12 Comments

Summary:

Time Warner has an uncanny ability to pick Internet’s red letter days. Its merger with America Online signaled the beginning of the end for the Internet Boom (or Bubble) 1.0. Today, by deciding to make AOL free, they sent dial-up to its final resting place. Sure […]

Time Warner has an uncanny ability to pick Internet’s red letter days. Its merger with America Online signaled the beginning of the end for the Internet Boom (or Bubble) 1.0. Today, by deciding to make AOL free, they sent dial-up to its final resting place.

Sure you can buy dial-up connections (and related services) and many will continue to do so, but for all practical matters from this point forward, its broadband or nothing.

Broadband, the platform not the service, is an omnipresent connection that has trained us to become intimate with the Google Search bar, spend hours on MySpace and get our just desserts on You Tube.

By throwing in the towel on its access business, AOL/Time Warner is telling all its $25-a-month paying customers: you can give this money to our competitors such as AT&T or Comcast, just keep using our friendly services. Either this is an incredibly astute strategy or simply the biggest corporate bungle since… well AOL & Time Warner merged.

Dick Parsons’ decision to tear down the (AOL) wall could go either way – just like the fortunes of the opposing super powers on two sides of the Berlin Wall. If online advertising continues to boom, it would be bouquets for Parsons, Jon Miller and AOL’s self proclaimed savior, Jason Calacanis. If the advertising market heads south, the trio would find themselves on the wrong side of the street.

Nevertheless, AOL’s decision is testament to broadband’s disruptive powers, and not even the biggest company with the deepest pockets is immune to it. Why? Because broadband causes behavioral change, and when a company can bottle that behavior change into a business model, it can make a lot of money. Google is a good example.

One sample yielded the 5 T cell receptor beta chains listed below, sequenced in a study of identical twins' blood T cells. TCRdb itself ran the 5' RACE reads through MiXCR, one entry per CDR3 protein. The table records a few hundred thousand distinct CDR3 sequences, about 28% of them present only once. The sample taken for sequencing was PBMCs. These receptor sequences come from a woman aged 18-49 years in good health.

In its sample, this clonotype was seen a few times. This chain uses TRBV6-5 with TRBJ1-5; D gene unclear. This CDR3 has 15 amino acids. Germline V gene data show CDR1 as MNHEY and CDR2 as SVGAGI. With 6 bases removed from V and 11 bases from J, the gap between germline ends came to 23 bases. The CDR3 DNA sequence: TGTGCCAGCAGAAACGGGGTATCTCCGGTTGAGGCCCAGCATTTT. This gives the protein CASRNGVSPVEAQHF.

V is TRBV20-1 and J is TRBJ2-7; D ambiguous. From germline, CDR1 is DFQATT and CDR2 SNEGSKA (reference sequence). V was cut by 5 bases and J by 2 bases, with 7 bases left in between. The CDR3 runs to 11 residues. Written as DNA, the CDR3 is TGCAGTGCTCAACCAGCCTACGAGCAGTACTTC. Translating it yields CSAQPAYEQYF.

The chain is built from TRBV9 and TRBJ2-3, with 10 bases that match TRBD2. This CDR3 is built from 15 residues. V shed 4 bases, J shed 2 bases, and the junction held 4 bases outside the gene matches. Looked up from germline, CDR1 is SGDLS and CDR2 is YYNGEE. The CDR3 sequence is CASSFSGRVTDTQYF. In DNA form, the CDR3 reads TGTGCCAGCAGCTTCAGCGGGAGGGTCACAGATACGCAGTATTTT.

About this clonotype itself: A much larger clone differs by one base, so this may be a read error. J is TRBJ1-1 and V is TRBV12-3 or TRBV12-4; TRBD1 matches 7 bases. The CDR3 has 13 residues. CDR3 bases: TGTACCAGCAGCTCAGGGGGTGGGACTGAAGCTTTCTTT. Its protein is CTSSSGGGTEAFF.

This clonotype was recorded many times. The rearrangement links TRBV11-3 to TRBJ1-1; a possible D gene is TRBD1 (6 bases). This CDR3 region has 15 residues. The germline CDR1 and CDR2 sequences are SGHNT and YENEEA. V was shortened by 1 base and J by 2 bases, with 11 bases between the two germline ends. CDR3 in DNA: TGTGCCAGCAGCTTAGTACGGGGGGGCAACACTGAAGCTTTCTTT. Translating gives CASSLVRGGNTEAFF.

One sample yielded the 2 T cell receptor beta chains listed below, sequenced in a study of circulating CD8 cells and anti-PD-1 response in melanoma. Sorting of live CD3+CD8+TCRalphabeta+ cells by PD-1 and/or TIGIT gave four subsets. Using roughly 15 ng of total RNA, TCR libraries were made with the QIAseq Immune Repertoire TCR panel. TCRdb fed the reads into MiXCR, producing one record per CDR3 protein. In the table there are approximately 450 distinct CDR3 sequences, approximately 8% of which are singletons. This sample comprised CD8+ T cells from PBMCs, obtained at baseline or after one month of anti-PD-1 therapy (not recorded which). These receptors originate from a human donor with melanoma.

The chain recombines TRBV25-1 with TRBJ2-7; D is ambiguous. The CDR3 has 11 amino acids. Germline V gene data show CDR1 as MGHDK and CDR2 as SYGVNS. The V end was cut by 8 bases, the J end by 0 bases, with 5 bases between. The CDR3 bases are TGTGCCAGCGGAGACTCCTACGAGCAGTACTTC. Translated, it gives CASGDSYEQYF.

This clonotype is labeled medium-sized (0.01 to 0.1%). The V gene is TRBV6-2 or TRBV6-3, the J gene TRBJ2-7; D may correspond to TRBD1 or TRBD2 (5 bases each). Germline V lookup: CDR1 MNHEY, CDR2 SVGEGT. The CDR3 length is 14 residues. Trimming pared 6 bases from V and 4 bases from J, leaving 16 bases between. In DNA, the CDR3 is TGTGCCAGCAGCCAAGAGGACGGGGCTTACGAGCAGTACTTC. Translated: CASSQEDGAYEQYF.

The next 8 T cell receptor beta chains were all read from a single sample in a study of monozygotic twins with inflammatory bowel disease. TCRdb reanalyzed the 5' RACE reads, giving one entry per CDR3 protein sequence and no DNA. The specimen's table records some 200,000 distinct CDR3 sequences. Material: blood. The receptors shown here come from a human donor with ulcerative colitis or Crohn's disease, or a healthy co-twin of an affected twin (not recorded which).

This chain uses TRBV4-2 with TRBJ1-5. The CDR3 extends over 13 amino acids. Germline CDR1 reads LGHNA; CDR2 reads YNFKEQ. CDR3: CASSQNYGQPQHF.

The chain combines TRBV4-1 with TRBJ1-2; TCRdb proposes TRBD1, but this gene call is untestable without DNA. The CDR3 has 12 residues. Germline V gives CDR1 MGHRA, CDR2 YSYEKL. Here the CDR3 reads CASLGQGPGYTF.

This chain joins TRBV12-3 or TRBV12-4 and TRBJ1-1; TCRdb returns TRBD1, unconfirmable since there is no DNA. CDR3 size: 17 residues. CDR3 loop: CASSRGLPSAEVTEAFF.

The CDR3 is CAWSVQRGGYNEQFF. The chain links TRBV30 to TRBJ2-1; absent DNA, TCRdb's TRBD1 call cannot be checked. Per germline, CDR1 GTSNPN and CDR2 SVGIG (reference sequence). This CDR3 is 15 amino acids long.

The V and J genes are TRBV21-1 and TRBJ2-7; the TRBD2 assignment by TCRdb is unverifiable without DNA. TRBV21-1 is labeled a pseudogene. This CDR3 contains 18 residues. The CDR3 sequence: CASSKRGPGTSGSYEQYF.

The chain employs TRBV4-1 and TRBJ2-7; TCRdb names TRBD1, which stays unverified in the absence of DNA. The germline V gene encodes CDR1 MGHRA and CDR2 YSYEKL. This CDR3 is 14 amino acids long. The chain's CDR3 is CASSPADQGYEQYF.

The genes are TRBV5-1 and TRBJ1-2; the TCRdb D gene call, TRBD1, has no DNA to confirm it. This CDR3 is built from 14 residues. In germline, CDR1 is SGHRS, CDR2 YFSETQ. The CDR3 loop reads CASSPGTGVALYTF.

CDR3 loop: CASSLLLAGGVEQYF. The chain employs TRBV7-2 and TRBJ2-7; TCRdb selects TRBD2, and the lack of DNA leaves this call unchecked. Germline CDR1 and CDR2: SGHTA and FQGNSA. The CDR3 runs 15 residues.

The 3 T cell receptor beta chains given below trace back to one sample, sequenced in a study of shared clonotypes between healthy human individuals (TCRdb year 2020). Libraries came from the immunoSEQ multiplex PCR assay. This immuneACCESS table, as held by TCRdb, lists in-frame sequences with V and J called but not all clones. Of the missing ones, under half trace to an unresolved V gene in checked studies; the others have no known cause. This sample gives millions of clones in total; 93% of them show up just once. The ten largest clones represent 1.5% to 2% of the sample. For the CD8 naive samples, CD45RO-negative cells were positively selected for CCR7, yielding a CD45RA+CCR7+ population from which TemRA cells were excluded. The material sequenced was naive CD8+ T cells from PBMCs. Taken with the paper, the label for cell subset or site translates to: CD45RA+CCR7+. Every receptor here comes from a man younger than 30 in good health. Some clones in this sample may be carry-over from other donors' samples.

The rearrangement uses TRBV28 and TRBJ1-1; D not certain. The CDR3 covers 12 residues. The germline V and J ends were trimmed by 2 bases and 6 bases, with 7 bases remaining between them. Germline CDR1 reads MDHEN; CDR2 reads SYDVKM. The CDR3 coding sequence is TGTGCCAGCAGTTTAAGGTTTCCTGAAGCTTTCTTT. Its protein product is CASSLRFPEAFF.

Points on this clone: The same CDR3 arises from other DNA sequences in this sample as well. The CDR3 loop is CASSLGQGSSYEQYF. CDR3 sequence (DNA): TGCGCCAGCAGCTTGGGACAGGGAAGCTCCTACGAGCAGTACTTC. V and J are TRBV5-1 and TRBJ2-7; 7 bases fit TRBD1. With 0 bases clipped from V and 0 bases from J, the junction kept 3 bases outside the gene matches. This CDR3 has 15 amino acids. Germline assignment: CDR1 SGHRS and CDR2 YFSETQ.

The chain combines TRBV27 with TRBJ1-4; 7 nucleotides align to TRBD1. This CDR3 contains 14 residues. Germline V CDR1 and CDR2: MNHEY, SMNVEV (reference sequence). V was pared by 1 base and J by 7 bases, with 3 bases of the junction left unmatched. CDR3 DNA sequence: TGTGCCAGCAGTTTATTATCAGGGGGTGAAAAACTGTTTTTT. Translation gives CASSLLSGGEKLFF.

Thanks to broadband, Google is just a click away. We search, find and consume information; a marked shift from the old days when we went to destination sites and looked for what was available. Is it hard to imagine that in five years from now, most broadband users will expect real listings sans a map, and a video tour of the property. Or that online personals would come with an ability to chat, either via phone, IM or video.

AOL is simply seeing the writing on the wall. And changing … though the jury is still out on whether they can survive the change. Who’s next? Lets just say every Internet company from the pre-broadband era will need to reinvent, and rethink or lose everything. AOL, and a reluctant Time Warner are just the harbinger of the future.

data collected by Pew Internet

Charts source: eMarketer

  1. Om,
    I have been expecting such headline for while But, are all Internet users ready for such step? Isn’t it too fast?

    Share
  2. Tim,

    i think it is pretty clear that time for dial-up is done. i think internet users, are ready. i have seen my friends’ parents become different kind of users once they get broadband.

    Share
  3. Except for those of us who live in areas where there is no broadband. I’d switch if I could, but comcast won’t bring the cable up our driveway. Well, apparently they would for $22,000. We said no. The situation pretty much stinks if you live in the country.

    Share
  4. Dialup is poor man’s Interent. AOL’s conceptual and marketing pick is right, but don’t ignore the infrastructure question. Until there’s affordable and real broadband Internet access everywhere, dialup will be very important. Even numbers above show 10 million in 2010, so I dont’ think it would be a good thing if policymakers get the idea that they can do away with the service. IIRC, Skype algorythms take VoIP down to 36k versus 90k required for most – so it should work over dialup. Compression will only get better over time.

    Share